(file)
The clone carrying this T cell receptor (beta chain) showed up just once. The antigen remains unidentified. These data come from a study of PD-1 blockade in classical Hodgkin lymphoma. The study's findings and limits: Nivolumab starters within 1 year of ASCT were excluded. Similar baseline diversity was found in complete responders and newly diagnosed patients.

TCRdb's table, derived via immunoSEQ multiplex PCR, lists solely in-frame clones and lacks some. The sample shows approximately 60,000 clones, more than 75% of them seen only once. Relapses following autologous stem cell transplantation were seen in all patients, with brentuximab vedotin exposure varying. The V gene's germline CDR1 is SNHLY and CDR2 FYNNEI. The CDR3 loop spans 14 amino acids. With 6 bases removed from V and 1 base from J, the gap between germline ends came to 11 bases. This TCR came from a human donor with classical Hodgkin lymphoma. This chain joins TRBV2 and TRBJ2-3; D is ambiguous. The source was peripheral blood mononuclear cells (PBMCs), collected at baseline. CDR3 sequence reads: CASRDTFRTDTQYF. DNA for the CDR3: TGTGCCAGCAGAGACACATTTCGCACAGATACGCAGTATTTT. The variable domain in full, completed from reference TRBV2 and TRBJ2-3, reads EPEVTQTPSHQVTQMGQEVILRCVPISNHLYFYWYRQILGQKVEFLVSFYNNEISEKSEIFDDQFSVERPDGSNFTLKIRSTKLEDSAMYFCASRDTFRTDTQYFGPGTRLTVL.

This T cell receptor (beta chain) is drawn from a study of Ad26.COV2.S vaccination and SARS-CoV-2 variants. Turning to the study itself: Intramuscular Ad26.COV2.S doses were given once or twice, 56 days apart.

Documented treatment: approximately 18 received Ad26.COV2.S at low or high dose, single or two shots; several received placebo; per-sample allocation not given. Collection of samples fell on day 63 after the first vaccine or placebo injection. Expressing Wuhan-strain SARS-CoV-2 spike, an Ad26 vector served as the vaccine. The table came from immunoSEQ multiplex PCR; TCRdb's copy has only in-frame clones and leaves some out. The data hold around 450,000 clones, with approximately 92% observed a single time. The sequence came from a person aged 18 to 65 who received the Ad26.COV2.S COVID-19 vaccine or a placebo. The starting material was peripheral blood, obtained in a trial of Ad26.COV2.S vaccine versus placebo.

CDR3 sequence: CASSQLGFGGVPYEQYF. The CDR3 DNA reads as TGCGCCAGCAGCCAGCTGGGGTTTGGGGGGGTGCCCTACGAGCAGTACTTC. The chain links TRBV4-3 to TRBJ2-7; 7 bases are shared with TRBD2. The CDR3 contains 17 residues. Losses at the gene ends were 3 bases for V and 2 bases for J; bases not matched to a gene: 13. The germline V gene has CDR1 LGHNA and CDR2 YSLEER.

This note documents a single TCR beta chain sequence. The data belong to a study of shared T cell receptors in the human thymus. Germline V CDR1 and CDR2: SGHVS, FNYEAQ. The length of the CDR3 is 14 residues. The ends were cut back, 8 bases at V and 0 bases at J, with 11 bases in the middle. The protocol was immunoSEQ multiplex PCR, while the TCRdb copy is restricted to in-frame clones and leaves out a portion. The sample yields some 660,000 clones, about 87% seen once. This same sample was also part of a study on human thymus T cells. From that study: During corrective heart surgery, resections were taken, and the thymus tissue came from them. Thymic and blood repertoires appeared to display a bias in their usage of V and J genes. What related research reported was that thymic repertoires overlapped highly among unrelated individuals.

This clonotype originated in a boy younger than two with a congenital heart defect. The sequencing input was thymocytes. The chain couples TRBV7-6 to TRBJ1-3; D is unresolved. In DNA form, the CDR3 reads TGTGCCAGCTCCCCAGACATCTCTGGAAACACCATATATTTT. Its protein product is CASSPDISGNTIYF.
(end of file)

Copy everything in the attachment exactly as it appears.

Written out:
The clone carrying this T cell receptor (beta chain) showed up just once. The antigen remains unidentified. These data come from a study of PD-1 blockade in classical Hodgkin lymphoma. The study's findings and limits: Nivolumab starters within 1 year of ASCT were excluded. Similar baseline diversity was found in complete responders and newly diagnosed patients.

TCRdb's table, derived via immunoSEQ multiplex PCR, lists solely in-frame clones and lacks some. The sample shows approximately 60,000 clones, more than 75% of them seen only once. Relapses following autologous stem cell transplantation were seen in all patients, with brentuximab vedotin exposure varying. The V gene's germline CDR1 is SNHLY and CDR2 FYNNEI. The CDR3 loop spans 14 amino acids. With 6 bases removed from V and 1 base from J, the gap between germline ends came to 11 bases. This TCR came from a human donor with classical Hodgkin lymphoma. This chain joins TRBV2 and TRBJ2-3; D is ambiguous. The source was peripheral blood mononuclear cells (PBMCs), collected at baseline. CDR3 sequence reads: CASRDTFRTDTQYF. DNA for the CDR3: TGTGCCAGCAGAGACACATTTCGCACAGATACGCAGTATTTT. The variable domain in full, completed from reference TRBV2 and TRBJ2-3, reads EPEVTQTPSHQVTQMGQEVILRCVPISNHLYFYWYRQILGQKVEFLVSFYNNEISEKSEIFDDQFSVERPDGSNFTLKIRSTKLEDSAMYFCASRDTFRTDTQYFGPGTRLTVL.

This T cell receptor (beta chain) is drawn from a study of Ad26.COV2.S vaccination and SARS-CoV-2 variants. Turning to the study itself: Intramuscular Ad26.COV2.S doses were given once or twice, 56 days apart.

Documented treatment: approximately 18 received Ad26.COV2.S at low or high dose, single or two shots; several received placebo; per-sample allocation not given. Collection of samples fell on day 63 after the first vaccine or placebo injection. Expressing Wuhan-strain SARS-CoV-2 spike, an Ad26 vector served as the vaccine. The table came from immunoSEQ multiplex PCR; TCRdb's copy has only in-frame clones and leaves some out. The data hold around 450,000 clones, with approximately 92% observed a single time. The sequence came from a person aged 18 to 65 who received the Ad26.COV2.S COVID-19 vaccine or a placebo. The starting material was peripheral blood, obtained in a trial of Ad26.COV2.S vaccine versus placebo.

CDR3 sequence: CASSQLGFGGVPYEQYF. The CDR3 DNA reads as TGCGCCAGCAGCCAGCTGGGGTTTGGGGGGGTGCCCTACGAGCAGTACTTC. The chain links TRBV4-3 to TRBJ2-7; 7 bases are shared with TRBD2. The CDR3 contains 17 residues. Losses at the gene ends were 3 bases for V and 2 bases for J; bases not matched to a gene: 13. The germline V gene has CDR1 LGHNA and CDR2 YSLEER.

This note documents a single TCR beta chain sequence. The data belong to a study of shared T cell receptors in the human thymus. Germline V CDR1 and CDR2: SGHVS, FNYEAQ. The length of the CDR3 is 14 residues. The ends were cut back, 8 bases at V and 0 bases at J, with 11 bases in the middle. The protocol was immunoSEQ multiplex PCR, while the TCRdb copy is restricted to in-frame clones and leaves out a portion. The sample yields some 660,000 clones, about 87% seen once. This same sample was also part of a study on human thymus T cells. From that study: During corrective heart surgery, resections were taken, and the thymus tissue came from them. Thymic and blood repertoires appeared to display a bias in their usage of V and J genes. What related research reported was that thymic repertoires overlapped highly among unrelated individuals.

This clonotype originated in a boy younger than two with a congenital heart defect. The sequencing input was thymocytes. The chain couples TRBV7-6 to TRBJ1-3; D is unresolved. In DNA form, the CDR3 reads TGTGCCAGCTCCCCAGACATCTCTGGAAACACCATATATTTT. Its protein product is CASSPDISGNTIYF.